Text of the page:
Symeon tried to imagine his daughter's beautiful face as a Greek tragedian's mask, half smiling, half mourning – the face of the insane. “Be careful what you pray for, my friend. The Lord may answer you in kind.” He looked to Abigail, whose eyes were swimming. Did she understand? Did she see it? “We prayed for deliverance, for salvation. For the Hand of the Lord to reach out to protect her. And He answered our prayer in every particular.”
“Praise to the Lord.” Abigail understood. How could he have doubted? No wife was ever so in tune with her husband. A pity that he could not give Abigail the title of wife. “Matthais, where are they?”
“A few miles behind me. She's tired, naturally. Seth wouldn't leave her, so he sent me ahead. Said you'd want to arrange passage to wherever you're heading next.”
“He was correct.” They had to leave. If this story spread around Jerusalem, that would be just one more excuse to lock him up, stop his work. Perhaps even murder him. Already they had executed so many of his friends. From the old days, only Seth and Matthais were left. And Saul, he reminded himself. But Saul has always traveled his own road.
“Where will you go, my lord?”
“Where they can't touch us,” answered Symeon. “We'll go to the center of the world. We'll go to Rome.”
When she arrived, an hour before dawn, the girl was half-asleep in her saddle. They'd ridden all night. Seth, good Seth, suspicious Seth, he understood the danger they were all in.
Matthais' twins hopped off their mounts at once, stretching their sore legs. “Horses!” groaned one. “We would have done better to walk.”
“ 'Blessed is the man that walketh not in the counsel of the ungodly,' ” retorted the other. That had to be Asher, the boy prodigy. It was said he could perfectly quote any part of Scripture from memory. Which meant the other was Judah, the brawler. Always getting into fights, or so his father claimed. Of the two, Matthais was prouder of Judah.
Ignoring the twins, Symeon and Abigail raced to their daughter's side, pulling her down from horseback and enfolding her in their arms. Abigail had no words, and Symeon found himself able to say nothing but her name. “Perel! Perel! My pearl…”
Drowsily she blinked at him. “Father. I'm fine, father. Truly.” And she smiled up at him.
That smile smote his heart. The right side of her face was life, joy, a flower in full bloom. But the left was a mawkish imitation – waxen, limp and lifeless.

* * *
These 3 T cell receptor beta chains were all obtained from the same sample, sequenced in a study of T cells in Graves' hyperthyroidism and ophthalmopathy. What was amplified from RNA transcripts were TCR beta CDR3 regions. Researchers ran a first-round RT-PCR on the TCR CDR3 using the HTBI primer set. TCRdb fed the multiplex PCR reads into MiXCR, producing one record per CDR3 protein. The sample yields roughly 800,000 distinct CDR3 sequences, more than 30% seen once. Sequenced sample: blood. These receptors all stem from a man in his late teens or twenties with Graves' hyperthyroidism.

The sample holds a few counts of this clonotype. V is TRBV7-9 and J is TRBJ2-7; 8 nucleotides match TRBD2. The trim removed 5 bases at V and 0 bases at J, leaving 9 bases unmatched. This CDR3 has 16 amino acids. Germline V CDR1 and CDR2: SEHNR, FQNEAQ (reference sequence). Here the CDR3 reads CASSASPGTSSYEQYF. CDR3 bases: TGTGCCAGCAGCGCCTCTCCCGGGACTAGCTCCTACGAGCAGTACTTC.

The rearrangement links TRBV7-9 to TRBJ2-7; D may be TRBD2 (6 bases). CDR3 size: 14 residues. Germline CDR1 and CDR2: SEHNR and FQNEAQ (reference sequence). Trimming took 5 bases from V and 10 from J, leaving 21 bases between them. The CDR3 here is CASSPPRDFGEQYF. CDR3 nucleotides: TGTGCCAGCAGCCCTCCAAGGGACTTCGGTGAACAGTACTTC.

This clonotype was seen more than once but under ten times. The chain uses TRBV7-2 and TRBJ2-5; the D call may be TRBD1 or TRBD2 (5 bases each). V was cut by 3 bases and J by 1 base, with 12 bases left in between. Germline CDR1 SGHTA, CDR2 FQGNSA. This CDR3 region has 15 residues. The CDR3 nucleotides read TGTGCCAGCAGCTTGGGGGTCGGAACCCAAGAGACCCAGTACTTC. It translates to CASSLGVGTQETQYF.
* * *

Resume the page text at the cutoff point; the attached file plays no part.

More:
Tears flooded Abigail's eyes as she reached out to touch her daughter's slack cheek. “Does it hurt?”
“Not at all.” She was trying to sound chirpy, the way she'd always answered them. But she had to speak carefully, for her lips were only half in use. “Papa, I'm sorry for all the trouble.” The sorry was a little slurred.
“No trouble, no trouble,” murmured Symeon, pressing his lips into her hair. Over her head his gaze fixed on Seth. “No trouble?”
“Not yet.” Sliding down from his saddle, Seth looked as he always did–hideous. Wounded as a youth, a shiny puckered scar ran from his nose all the way to his left ear. It made the sinister side of his face even more so, pinching the flesh under one eye and giving him a grotesque leer. Not even his neat, trim beard could help. My friend and my daughter are now a matched pair.
Still hugging his daughter, Symeon heard the stonemason greet his sons. “Boys. Made yourselves useful, I hope.”
Seth answered. “They did. Judah got a deer with his sling. Asher kept us awake with his stories.”
“Stories,” sneered Matthais. “At least your brother does something useful. You're not a priestling, boy, and doubtful ever will be, no matter what they tell you at your beth hasefer. Seems to me you ought to learn to be a man before you give it all up for stories.”
Red in the face, Asher was silent. It was his twin who answered, flexing his fists. “He kept our minds off our saddle sores and hunger. Pretty useful, I'd say.”
Matthais owned a deep and volcanic temper, and was at the edge of eruption. “You'd best say less, boy.”